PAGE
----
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Elimination Diet Update

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The health benefits of doing an elimination diet

The Results of My Elimination Diet

In October of 2019, I took a food sensitivity test. The results gave me a list of foods that I could have a high, moderate, or no sensitivity to. I read about elimination diets and decide to do one in January of 2020 for the foods that were flagged high. You can read more about why I started an elimination diet HERE. The results of my elimination diet are below.

What foods did I give up?

The two major categories of food that were flagged as high sensitivity were all dairy and soy. There were also foods like mushrooms, certain types of fish, all apples, and some alcohol. I wasn’t concerned about those foods because I rarely eat them. However, I’ve been eating dairy and soy my whole life so I knew the month would be difficult.

I cleaned out the pantry and fridge to make sure there was nothing to tempt me. I told my family for accountability and bought a food journal to document the foods I was eating and how my body was reacting.

Week 1

Week one started out strong. I went to the store and bought dairy/soy-free organic protein powder for my morning smoothies, and dairy/soy-free snacks.

The snacks included cashew yogurt, bear naked granola and fruit.

I didn’t meal plan because I typically get stressed out on Pinterest looking at the hundreds of recipes, choosing which ones to make and then go to the grocery store. So I planned on drinking my smoothie for breakfast and then eating HelloFresh meals for dinner and leftovers for lunch.

HelloFresh allows you to see food allergens when you select your meals so I was able to stick to my elimination diet and eat delicious meals.

Week 2

During week 2 I started to see some improvements. I didn’t feel as sluggish and wasn’t crashing during the middle of the day. I had more energy and my body felt good.

This week brought some challenges because I went out to eat a couple of times. Eating out was difficult because I had to think carefully about what I was ordering. Is the sauce creamy? Is there cheese? Was it made with butter? etc. However, thinking about these things made me order some of the healthiest menu options by default.

Because I was noticing physical and mental changes, it was easy for me to keep strong and stick to my diet.

Week 3

Week three was by far the hardest week. Life got a little crazy and bad habits began to creep up.

I don’t struggle with binge eating, but I do enjoy some ice cream, fried chicken, or a good cheeseburger when I’m stressed. Without even thinking (it’s a habit so I didn’t have to think) I ordered a cheeseburger from ShakeShack. It was heavenly.

The next morning I felt like crap. Bloated and sluggish, like how you felt as a kid when you would eat candy all night with your friends. I got back on track just to fall off a few days later when I found some chocolate. Within an hour of eating the chocolate, I had a headache.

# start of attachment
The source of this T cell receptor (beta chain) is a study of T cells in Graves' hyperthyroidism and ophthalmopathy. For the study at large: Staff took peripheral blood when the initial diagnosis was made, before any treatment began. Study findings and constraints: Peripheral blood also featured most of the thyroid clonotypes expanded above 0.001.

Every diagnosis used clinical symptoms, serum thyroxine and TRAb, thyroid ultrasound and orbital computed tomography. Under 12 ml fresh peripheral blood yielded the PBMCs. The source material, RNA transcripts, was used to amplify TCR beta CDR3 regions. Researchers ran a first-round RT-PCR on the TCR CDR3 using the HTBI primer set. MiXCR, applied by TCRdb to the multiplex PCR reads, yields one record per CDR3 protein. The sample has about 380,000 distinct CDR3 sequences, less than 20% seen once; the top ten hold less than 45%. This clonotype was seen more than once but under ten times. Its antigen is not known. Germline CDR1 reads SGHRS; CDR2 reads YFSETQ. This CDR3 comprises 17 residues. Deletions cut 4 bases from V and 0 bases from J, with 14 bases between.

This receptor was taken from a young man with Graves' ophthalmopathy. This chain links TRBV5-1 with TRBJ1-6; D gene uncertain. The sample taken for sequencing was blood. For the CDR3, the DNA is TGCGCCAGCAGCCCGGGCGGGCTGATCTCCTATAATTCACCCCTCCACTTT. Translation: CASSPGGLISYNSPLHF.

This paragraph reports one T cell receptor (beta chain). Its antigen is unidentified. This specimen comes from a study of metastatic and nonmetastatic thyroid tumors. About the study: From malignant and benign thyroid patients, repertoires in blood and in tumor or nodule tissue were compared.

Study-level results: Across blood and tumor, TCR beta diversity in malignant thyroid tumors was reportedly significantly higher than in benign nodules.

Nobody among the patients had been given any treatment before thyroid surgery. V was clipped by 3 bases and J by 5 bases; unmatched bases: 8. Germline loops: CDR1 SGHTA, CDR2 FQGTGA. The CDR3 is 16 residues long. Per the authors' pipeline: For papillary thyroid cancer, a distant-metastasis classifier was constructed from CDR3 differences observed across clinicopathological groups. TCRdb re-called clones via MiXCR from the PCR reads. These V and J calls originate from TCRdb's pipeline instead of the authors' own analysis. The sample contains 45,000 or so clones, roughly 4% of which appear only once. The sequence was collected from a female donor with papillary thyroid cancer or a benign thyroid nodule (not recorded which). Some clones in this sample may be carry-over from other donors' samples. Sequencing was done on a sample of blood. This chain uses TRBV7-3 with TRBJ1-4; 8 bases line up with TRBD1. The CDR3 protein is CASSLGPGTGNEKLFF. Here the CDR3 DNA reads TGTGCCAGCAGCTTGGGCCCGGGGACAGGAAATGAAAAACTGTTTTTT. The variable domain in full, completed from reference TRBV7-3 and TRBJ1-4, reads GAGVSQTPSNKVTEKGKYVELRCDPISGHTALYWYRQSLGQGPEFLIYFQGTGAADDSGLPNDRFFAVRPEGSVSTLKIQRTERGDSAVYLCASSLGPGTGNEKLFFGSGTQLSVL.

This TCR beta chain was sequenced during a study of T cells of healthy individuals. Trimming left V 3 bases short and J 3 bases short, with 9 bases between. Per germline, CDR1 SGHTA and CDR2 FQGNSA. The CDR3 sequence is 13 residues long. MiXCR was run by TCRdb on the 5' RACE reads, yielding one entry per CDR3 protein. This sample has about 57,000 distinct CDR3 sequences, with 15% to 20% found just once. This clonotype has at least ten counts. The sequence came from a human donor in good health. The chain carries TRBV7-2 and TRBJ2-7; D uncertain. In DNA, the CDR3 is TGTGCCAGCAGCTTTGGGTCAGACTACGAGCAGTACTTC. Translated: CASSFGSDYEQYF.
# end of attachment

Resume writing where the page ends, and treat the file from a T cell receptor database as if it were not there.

Even though the week sucked, I didn’t allow the bumps in the road to completely derail me. I chose to get up and stick to my diet.

Week 4

During week four I was anxious for it to end. In an elimination diet, you reintroduce foods after four weeks of eliminating them. I wanted to reintroduce butter or soy sauce to see if I reacted to those small things that you use to cook with.

I finished the week strong despite the previous week and the stress (Doggie was sick and needed surgery. Everything is fine now). I was extremely proud of myself for giving up after the third week.


Did I see results from doing an elimination diet? The answer is, YES.

What results did I see?  Before I get into what I saw, let’s talk about how I felt before the elimination diet. I struggle with weekly headaches and frequent migraines, low energy, waking up during the night, and feeling bloated the majority of the time.

During the four weeks, I began to notice that I was sleeping well, my headaches weren’t as severe and common, and I felt lighter. It could have been a mental thing because I knew I was eating better, but I’ll enjoy the feeling regardless.

After the diet, when I reintroduced foods I was able to see and feel how my body was reacting. When I ate a meal with cheese, my stomach started to turn and I felt gross the next day. When I reintroduced soy, my body felt tight and uncomfortable the next morning.

I tried eating meals that only contained butter as the dairy and didn’t see a reaction. Thank goodness because I love cooking with butter! I’m concluding that my body can’t handle large quantities of dairy or soy.

Am I going to go dairy/soy-free?

Now that I know, dairy and soy affect me I’ve decided to cut it out as much as possible. Will I deprive myself at parties if all their food has dairy? Not at all! I am choosing to occasionally enjoy food with dairy and soy but not allow it to be my main consumed food category.

Are you thinking about doing an elimination diet? Comment below with any questions!


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